08 June 2018
The magazine Nova Evropa (New Europe) was published in Zagreb from 1920 until 1941. Initially it was a weekly periodical, then for 10 years Nova Evropa was issued as a 10-day and bimonthly magazine, and from 1930 as a monthly publication. The founder and editor of Nova Evropa over the whole period was Milan Ćurčin.
Exceptionally and almost uniquely in interwar Yugoslavia, Nova Evropa was printed in the two scripts of the Serbo-Croatian language, Roman and Cyrillic. Contributions were either published in the original script or were transliterated into the other at the editor’s discretion, regardless of the contributor’s manuscript, nationality or background. This was done not only for commercial reasons but also with the aim of bringing together different literatures in the newly-created Kingdom of Serbs, Croats and Slovenes (later renamed Yugoslavia).
Christ (detail) by Ivan Meštrović. Nova Evropa, 23 December 1920. P.P.4839.fid.
The Yugoslav Nova Evropa was modelled on a British political and current affairs journal, Robert William Seton-Watson’s weekly review The New Europe (1916-20; P.P.3611.abk.). Ćurčin was equally inspired by Seton-Watson’s engaged, informed and critical journalism as by the British press and journalism in general, whose traditions and values he adopted while working in London during the First World War. The liberal, open and progressive political journalism that Nova Evropa had as its high ideal was subsequently promoted in a multicultural society whose traditions, however, were different to British ones.
Like its London predecessor, the Zagreb Nova Evropa advocated the revival of a new Europe in accordance with the League of Nations’ proposals for international cooperation and collective security; reduction of armaments and open diplomacy; an international court and economic, social and cultural cooperation between nations. Nova Evropa was against isolation and provincialism in Yugoslavia and argued for close cooperation with the neighbouring countries as well as for constructive and peaceful international policy, for national self-determination, and the equality of nations in a post-war Europe.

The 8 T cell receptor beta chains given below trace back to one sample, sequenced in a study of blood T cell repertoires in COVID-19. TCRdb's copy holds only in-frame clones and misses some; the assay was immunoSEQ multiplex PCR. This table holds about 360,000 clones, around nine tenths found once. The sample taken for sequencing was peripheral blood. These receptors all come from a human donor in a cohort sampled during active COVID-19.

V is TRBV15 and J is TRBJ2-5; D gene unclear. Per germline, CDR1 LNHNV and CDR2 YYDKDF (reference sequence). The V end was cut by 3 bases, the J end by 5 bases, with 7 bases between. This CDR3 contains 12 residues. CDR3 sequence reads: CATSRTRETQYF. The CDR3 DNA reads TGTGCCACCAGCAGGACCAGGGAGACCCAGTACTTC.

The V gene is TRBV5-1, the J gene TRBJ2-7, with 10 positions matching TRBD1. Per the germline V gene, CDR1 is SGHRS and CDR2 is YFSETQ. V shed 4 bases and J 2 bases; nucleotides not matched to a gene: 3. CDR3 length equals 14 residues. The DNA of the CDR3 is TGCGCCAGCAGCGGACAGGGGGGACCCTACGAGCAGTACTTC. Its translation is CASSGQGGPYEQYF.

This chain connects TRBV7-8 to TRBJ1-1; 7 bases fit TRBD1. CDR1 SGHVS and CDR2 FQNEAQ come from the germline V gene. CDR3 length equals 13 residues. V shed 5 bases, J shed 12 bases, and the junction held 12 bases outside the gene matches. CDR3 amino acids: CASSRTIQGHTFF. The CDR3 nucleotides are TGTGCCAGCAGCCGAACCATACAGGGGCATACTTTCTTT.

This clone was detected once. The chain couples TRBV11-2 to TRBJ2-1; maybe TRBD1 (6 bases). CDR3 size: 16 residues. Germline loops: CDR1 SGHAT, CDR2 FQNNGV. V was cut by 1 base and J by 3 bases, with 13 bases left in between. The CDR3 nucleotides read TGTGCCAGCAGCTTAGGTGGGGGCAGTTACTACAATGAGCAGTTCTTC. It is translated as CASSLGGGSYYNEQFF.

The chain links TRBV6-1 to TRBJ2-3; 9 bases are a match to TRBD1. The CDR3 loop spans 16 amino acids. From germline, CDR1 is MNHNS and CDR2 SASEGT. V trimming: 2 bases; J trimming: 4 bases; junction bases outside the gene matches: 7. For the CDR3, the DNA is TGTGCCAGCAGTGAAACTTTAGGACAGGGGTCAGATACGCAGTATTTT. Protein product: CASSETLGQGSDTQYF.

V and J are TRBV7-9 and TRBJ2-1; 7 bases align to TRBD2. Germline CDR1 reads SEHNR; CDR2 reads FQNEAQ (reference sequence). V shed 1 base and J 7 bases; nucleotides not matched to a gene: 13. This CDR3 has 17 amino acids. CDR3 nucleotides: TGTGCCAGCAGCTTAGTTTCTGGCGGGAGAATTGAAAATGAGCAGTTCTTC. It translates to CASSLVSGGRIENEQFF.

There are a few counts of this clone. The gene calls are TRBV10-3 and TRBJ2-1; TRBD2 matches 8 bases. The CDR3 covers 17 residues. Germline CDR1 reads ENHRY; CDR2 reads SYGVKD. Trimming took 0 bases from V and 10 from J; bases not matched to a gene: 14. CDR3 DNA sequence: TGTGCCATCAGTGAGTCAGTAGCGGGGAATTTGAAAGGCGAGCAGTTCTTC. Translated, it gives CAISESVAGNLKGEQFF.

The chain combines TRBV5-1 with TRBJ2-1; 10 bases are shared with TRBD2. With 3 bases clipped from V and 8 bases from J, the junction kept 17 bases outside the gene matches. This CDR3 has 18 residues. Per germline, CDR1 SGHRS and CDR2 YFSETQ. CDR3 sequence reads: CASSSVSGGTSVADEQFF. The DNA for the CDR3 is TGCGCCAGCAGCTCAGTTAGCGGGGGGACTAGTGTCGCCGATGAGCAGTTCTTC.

Marko Marulić by Meštrović. Nova Evropa of 1 July 1924.
While following Seton-Watson’s advice on political journalism, Nova Evropa diversified its editorial concept by welcoming contributions on social, economic and cultural life in the country, neighbouring countries and the rest of Europe. Nova Evropa developed the complex structure of a journal that was open to various topics in any discipline of social sciences, arts, humanities and sciences, and that scrutinized society, economy and politics in high-quality contributions. For example, special thematic issues were dedicated to various domestic topics from the geography and anthropology of the country to the life of immigrants inside and outside the country, and to broader international and current affairs topics such as the Ukrainian question, conditions in Russia, national minorities, prominent public figures, etc.
The central political and cultural concept discussed in Nova Evropa was the Yugoslav question. This political concept was seen in Nova Evropa as an agreement of peoples united by their own will, equal and free in a common national state. Some researchers argue, not quite rightly, that Nova Evropa advocated integral Yugoslav pan-nationalism (Yugoslavness) despite the different ethnic groups and minorities in the country. For Nova Evropa the creation of the Yugoslav state was the irreversible final achievement of all Yugoslavs, but in the cultural sense, however, Yugoslavness was presented as a mosaic of colours and variations, as a celebration of diversity. Nova Evropa of 26 February 1927 pronounces: